Dude doesn’t even have a nose, he’s just got this pair of sucking air holes where his nose should be. I know he’s going for this whole zombie-cyborg look, but I just find the whole thing disturbing and hard to look at. At the risk of sounding shallow, I have a tough time rooting for a hero with a nose that would make Michael Jackson flinch in horror.
That’s just me, though. I'm a superficial turd.
The Deathlok featured in this series is version 2.0 of the character. The original Seventies Deathlok was a cyborg from the frightening futuristic world of… 1985. That’s right, the mid-Eighties, a dysotopian future of mutants, flying cars, sliding sidewalks, Big Brother, and talking farm animals. In the Deathlok mini-series, writer Dwayne McDuffie updates the character a bit but keeps the core character concept and the freakish pig nose recognizable.
Anyway, the first issue is definitely the strongest both in terms of art and story. Things start to slide a little in the second issue and totally go to hell by the fourth and final chapter. The story loses focus and the art goes from decent to just OK to Jesus God what is that? The rotating squad of inkers doesn’t help matters. They make Deathlok look different every other page. His freakish snout is the only constant.
As the series progresses, the story gets as wacky as the art. Deathlok fights these giant robot ants that look like they were designed on a budget:
Hot dogs and giant ants notwithstanding, by the final issue things have gotten out of hand – as evidenced by Deathlok #4’s horrendous cover. Behold:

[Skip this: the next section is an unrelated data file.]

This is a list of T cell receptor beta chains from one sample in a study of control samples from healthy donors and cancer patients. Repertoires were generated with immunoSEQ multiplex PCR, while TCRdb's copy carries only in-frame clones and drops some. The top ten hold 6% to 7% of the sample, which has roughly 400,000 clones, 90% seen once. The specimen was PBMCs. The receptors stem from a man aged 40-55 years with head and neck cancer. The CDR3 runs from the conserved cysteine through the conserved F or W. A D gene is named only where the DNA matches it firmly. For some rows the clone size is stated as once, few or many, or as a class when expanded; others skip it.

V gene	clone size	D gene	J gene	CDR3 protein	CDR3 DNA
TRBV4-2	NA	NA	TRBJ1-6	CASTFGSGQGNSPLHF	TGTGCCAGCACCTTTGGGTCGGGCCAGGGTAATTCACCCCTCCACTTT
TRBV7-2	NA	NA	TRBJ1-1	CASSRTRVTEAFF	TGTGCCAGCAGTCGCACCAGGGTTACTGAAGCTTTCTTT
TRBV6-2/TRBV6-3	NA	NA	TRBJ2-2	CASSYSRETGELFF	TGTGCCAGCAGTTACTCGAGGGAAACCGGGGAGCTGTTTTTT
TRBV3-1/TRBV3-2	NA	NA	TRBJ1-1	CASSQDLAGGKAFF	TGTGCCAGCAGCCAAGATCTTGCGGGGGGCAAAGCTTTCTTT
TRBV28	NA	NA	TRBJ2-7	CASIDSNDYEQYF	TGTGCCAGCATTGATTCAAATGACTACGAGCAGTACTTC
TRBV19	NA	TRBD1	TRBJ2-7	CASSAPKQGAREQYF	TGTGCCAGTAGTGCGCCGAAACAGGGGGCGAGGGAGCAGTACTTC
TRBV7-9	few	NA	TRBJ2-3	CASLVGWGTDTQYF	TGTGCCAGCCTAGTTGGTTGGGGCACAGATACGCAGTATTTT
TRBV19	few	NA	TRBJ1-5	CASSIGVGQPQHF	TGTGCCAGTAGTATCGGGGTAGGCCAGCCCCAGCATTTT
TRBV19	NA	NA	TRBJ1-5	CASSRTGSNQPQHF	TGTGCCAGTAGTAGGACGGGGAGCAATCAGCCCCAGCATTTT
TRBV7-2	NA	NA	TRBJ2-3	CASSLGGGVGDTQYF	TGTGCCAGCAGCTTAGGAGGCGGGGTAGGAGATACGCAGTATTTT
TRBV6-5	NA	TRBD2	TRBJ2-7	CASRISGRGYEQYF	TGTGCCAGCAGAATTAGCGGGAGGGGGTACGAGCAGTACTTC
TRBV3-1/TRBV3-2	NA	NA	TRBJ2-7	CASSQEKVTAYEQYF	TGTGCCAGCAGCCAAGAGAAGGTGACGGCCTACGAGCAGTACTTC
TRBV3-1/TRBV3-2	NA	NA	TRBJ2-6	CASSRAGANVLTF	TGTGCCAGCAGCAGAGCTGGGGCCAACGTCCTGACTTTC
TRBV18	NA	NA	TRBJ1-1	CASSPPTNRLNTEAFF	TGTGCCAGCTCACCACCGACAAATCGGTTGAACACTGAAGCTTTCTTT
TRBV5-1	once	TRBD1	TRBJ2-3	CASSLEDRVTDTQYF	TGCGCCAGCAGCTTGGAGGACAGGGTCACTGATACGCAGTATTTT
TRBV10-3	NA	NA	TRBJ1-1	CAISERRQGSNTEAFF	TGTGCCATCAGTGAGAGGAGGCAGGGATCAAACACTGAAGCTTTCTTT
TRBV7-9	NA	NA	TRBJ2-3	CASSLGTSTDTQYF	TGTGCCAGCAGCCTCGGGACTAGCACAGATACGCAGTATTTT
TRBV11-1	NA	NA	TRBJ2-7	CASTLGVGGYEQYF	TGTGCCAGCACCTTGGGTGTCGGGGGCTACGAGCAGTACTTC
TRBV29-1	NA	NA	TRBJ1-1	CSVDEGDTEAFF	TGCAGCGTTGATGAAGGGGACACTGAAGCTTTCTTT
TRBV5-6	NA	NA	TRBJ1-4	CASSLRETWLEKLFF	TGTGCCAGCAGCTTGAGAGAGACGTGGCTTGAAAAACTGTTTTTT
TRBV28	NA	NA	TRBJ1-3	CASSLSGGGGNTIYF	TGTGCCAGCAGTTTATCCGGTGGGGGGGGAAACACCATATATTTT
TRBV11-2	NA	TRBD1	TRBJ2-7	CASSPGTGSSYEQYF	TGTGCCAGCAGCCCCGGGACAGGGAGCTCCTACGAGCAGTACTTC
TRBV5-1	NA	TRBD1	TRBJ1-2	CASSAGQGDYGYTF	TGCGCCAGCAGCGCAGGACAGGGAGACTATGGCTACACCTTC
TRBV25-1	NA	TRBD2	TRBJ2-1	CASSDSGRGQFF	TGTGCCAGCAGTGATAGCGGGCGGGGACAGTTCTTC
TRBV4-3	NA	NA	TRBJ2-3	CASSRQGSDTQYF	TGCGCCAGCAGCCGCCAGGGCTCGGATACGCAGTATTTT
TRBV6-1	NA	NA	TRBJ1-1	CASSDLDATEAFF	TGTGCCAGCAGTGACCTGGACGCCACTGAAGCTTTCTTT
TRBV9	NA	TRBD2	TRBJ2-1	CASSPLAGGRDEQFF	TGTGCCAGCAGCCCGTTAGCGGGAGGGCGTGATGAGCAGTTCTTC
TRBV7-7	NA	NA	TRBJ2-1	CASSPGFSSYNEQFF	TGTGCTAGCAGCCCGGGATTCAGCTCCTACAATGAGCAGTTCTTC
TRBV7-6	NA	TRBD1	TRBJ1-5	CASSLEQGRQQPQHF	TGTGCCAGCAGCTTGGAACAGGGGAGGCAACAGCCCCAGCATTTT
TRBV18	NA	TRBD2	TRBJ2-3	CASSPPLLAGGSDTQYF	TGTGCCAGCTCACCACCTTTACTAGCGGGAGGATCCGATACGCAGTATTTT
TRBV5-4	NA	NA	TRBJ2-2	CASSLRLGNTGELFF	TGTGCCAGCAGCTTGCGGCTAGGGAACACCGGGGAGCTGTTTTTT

It looks like a 12-year old drew that cover. In the back of a bumpy school bus. With his left hand. And his eyes closed. I guess Deathlok was finally victorious over his true enemy, Editorial Quality Control. I mean, am I wrong, or is that an awful cover? Everything but the logo sucks ass.
The Deathlok mini-series was popular enough to launch an ongoing series that lasted a couple of dozen issues, if memory serves. It was OK, I guess. I can't say I remember it very well.
You know, I wish Marvel had riffed on the original concept a little more and had launched a whole family of cyborg titles, all tailored to very specific micro-markets. Imagine the possibilities…
Deathwok – Asian chef Martin Yan turns into a cybercuisine killing machine. This Iron Chef will serve your ass to you with a nice plum sauce!
Deathrok – Megadeath front man Dave Mustaine – part man, part machine, all metal. With his cyber powers he hunts down all those mean kids who made fun of him for playing D&D in high school. Incidentally, the Megadeath song “Psychotron” is loosely based on the Deathlok character. I can't decide whether that is cool or kind of sad. I'll go with "cool."
Deathjog – After running guru James Fixx ironically dies of a heart attack while jogging, a shadowy government agency merges his legs and respiratory system into the chassis of a killing machine to take on villains such as In-Line Hater and Shinsplint.